“Somatoform disorders are characterized by the presence of physical symptoms or concerns that are not due to a medical disorder” (Hansell & Damour, 2008, p. 224). Individuals who suffer from somatoform disorders experience symptoms of physical disease or defect when there is nothing wrong with their bodies medically. Factitious disorders are similar to somatoform disorder in that individual’s fake bodily symptoms to give others the perception that he or she is sick (Hansell & Damour, 2008). Somatoform disorder symptoms date back to 1600 B.C.E where it was known as hysteria. Freud described hysteria as a disorder that involved physical symptoms that were the result of repressed anxiety that provoked the impulses of physical symptoms (Hansell & Damour, 2008). In 1980 the DSM-IV-TR moved away from the term “hysteria” and associated the symptoms as specific somatoform disorders (Hansell & Damour, 2008). According to the DSM-IV-TR, there are five subcategories of somatoform disorders: Psychogenic pain disorder, undifferentiated disorder, conversion disorder, somatization disorder, and hypochondriasis (Meyer, Chapman, & Weaver, 2009). Another category of somatoform disorder is atypical somatoform disorder, which is a catch-all category because individuals fit the general criteria for somatoform disorder, but do not meet the specific criteria for the five major categories (Meyer, Chapman, & Weaver, 2009). The goal of this paper is to analyze the case of Pam, a 38-year-old woman who suffers from the somatoform subcategory known as psychogenic pain disorder. This paper will give an overview of Pam’s life, describing her background and potential predisposing factors of her disorder as well as analyze the biological, cognitive, emotional, and behavioral components of the psychogenic pain disorder.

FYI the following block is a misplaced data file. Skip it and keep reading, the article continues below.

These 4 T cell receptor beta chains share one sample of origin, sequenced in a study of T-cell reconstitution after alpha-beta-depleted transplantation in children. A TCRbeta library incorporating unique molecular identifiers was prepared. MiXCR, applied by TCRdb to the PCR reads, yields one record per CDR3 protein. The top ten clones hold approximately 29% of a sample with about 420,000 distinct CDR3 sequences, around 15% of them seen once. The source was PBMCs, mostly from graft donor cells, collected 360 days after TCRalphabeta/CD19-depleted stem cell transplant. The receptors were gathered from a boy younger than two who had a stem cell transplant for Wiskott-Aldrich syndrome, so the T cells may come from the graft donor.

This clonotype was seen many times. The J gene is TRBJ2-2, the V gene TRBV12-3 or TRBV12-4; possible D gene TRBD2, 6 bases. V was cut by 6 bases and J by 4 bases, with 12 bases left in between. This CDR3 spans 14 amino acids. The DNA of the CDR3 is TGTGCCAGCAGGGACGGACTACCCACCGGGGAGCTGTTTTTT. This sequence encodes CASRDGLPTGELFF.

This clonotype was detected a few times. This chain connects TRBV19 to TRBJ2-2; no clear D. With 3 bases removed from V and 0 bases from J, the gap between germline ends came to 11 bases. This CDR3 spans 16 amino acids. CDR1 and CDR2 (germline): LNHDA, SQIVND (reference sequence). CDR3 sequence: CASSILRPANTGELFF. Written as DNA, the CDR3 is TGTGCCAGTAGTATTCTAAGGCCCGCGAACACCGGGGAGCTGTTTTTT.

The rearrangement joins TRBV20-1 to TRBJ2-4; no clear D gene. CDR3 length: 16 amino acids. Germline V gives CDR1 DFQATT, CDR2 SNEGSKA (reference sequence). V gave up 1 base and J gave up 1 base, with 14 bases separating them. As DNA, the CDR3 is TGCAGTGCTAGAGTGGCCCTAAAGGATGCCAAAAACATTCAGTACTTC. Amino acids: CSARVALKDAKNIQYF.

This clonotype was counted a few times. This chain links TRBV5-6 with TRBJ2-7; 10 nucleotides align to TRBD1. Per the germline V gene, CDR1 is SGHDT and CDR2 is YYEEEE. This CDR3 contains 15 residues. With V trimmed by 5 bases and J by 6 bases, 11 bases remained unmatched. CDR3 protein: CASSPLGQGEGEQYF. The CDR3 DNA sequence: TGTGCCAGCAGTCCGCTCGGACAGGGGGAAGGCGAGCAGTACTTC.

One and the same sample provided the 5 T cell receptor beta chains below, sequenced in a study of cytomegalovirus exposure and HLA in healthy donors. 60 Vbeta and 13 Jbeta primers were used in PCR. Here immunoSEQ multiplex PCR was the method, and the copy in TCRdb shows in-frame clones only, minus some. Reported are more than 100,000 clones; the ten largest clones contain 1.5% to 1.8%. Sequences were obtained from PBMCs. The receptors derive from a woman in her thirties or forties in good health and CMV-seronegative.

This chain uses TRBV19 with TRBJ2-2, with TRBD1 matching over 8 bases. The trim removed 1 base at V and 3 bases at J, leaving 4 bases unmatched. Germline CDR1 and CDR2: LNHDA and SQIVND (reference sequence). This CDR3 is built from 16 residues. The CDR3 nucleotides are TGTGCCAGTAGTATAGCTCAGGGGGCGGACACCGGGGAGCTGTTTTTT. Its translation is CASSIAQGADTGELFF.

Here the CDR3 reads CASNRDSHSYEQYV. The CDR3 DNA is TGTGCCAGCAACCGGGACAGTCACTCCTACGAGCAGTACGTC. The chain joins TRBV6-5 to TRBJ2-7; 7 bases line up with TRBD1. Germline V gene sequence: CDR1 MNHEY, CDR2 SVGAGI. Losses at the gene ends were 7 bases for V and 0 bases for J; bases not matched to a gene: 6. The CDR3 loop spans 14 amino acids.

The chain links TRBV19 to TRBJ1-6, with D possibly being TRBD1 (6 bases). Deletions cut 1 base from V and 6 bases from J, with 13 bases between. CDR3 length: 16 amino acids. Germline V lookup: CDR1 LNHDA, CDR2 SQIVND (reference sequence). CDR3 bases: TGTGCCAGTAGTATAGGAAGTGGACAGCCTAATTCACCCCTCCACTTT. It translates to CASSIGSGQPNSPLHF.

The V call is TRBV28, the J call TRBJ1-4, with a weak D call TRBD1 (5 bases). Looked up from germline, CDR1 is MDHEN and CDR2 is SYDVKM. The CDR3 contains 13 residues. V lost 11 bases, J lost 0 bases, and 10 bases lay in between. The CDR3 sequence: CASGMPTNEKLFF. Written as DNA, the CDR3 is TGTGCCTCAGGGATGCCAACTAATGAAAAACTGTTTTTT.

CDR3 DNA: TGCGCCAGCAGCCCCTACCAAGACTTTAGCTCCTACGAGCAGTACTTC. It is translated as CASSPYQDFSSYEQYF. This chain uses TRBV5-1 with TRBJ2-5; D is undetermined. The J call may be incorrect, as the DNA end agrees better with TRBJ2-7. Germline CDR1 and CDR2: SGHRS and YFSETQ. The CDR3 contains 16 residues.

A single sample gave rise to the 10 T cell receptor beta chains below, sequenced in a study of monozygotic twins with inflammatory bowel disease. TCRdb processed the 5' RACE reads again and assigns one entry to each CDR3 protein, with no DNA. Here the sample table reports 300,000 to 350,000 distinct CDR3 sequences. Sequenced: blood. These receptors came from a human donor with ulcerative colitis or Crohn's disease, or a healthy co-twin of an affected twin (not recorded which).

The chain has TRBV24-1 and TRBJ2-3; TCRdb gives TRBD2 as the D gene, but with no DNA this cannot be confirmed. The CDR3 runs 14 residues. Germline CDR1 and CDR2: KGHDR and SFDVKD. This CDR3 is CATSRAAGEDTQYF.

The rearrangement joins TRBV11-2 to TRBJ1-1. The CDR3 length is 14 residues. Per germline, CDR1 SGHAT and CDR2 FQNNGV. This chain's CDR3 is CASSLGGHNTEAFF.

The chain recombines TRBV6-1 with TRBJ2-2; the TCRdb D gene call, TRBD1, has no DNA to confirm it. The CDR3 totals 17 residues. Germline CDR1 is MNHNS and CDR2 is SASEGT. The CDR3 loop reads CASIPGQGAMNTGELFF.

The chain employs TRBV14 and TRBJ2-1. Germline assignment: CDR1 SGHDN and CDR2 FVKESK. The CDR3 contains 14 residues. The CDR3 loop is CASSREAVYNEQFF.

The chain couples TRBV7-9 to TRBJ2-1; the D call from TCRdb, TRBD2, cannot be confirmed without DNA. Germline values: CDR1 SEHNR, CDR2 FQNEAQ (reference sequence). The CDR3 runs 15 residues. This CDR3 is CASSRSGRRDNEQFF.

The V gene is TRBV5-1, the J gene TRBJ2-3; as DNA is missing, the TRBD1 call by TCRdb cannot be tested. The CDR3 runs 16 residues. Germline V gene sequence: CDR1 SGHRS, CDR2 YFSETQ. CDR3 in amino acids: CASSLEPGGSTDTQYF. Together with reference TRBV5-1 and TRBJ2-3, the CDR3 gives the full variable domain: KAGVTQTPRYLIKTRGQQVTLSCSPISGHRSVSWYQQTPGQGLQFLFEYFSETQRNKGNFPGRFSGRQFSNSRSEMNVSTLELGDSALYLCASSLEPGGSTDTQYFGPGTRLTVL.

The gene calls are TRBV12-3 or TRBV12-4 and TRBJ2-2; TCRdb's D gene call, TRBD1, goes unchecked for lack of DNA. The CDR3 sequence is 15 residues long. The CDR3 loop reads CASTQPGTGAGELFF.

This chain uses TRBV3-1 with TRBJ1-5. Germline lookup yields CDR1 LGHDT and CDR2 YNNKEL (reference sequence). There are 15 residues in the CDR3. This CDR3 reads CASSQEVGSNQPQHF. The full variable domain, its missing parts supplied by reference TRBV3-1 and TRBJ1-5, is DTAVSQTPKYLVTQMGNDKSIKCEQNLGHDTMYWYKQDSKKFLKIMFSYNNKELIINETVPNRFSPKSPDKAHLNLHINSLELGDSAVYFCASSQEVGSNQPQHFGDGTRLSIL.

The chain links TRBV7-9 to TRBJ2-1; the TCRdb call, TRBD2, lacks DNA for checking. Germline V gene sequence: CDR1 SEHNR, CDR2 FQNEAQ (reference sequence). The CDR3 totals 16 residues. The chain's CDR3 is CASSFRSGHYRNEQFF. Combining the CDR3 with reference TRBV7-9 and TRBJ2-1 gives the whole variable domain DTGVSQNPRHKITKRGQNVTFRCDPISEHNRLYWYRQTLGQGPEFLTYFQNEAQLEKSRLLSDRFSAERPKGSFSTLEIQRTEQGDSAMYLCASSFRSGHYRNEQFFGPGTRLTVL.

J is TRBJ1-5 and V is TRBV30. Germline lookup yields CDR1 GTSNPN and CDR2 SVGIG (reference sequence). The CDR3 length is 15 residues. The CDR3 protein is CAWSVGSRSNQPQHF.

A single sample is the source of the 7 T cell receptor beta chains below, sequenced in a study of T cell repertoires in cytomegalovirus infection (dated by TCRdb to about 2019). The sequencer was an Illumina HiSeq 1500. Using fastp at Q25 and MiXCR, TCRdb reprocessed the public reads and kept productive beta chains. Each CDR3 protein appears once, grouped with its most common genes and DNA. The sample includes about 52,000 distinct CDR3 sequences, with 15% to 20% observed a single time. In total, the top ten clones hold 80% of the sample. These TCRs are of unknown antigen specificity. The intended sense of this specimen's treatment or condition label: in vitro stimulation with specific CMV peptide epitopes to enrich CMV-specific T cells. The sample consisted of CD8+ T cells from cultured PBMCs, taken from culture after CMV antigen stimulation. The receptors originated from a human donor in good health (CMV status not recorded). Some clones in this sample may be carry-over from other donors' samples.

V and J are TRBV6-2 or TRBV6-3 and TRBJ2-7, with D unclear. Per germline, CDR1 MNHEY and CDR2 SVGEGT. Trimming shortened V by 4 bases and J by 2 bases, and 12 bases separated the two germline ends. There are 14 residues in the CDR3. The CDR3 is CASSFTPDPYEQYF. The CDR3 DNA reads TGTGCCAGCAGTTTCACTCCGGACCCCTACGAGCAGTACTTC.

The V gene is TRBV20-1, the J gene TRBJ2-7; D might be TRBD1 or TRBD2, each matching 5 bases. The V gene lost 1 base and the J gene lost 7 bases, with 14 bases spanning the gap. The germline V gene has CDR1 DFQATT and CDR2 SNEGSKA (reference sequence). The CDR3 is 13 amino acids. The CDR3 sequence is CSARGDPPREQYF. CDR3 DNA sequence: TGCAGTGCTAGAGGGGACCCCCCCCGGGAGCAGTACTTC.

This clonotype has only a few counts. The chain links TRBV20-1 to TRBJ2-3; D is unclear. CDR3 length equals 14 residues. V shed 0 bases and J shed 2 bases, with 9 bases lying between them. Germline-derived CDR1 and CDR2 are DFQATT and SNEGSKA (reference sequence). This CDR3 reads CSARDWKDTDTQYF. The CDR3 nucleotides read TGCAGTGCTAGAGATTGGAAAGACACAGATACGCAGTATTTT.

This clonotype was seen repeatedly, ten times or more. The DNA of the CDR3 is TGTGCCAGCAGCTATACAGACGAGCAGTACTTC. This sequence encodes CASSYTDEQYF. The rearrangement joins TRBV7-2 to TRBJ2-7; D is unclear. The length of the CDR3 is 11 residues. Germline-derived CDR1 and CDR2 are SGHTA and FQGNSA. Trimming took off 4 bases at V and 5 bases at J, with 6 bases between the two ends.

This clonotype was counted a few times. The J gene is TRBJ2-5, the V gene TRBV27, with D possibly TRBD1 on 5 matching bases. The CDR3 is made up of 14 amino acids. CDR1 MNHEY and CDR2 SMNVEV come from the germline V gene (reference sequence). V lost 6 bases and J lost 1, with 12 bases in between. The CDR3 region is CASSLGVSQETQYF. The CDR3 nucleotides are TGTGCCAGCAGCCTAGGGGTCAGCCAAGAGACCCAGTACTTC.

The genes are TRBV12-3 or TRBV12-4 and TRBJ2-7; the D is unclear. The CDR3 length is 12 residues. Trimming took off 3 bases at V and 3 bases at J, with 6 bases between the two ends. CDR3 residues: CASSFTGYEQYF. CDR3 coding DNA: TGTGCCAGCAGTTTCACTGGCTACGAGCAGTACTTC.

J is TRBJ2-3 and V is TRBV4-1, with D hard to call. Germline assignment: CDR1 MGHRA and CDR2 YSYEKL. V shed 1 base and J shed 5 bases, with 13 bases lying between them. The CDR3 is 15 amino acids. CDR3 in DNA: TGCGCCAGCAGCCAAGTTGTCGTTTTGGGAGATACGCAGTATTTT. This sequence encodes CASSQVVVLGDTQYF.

Pam a 38 year old woman visited the pain clinic reporting that she had been suffering from recurrent hip pain since a car accident at the age of 17 (Meyer, Chapman, & Weaver, 2009). Pam’s gynecologist referred her to an orthopedic surgeon, whose evaluation could not find a conclusive explanation for her recurring hip pain. Her hip pain was sporadic and would sometimes confine her to the bed for a day or two however she and her husband took a skiing vacation in which she had no pain at all. Pam also reported recurring headaches, which she described as “migraines, definitely” (Meyer, Chapman, & Weaver, 2009). Her headaches were on and off, like that of her hip pain and would be severe but later disappear altogether for several weeks (Meyer, Chapman, & Weaver, 2009). Pam was referred to a neurologist for evaluation, in which he found that her headaches did not correspond to the typical pattern of migraines. The neurologist and gynecologist worked together and referred Pam to a pain clinic because they could not find an explanation for Pam’s headaches and hip pain. After watching a daytime television show describing premenstrual stress, Pam believed that this would explain her hip pain and headaches along with several new ailments (Meyer, Chapman, & Weaver, 2009). Her gynecologist reported that the possibility of premenstrual stress had already been considered and did not account for Pam’s problems therefore psychogenic factors needed to be evaluated (Meyer, Chapman, & Weaver, 2009). Clients Background
Pam was the second youngest of four children. As a child she did not receive much attention from her parents. Pam’s parents gave their attention to the youngest child who was pampered, and to her oldest brother whose academic achievements overshadowed the younger children. Pam’s parents believed that males should be competitive and outgoing, whereas their daughters were to succeed with a focus on music and academics (Meyer, Chapman, & Weaver, 2009). Because of Pam’s parent’s views, she...
References: Hansell, J., & Damour, L. (2008). Abnormal Psychology (2nd ed.). Hoboken, NJ: Wiley.
Meyer, R., Chapman, L. K., & Weaver, C. M. (2009). Case studies of abnormal behavior (8th ed.). Boston, MA: Pearson/Allyn & Bacon.
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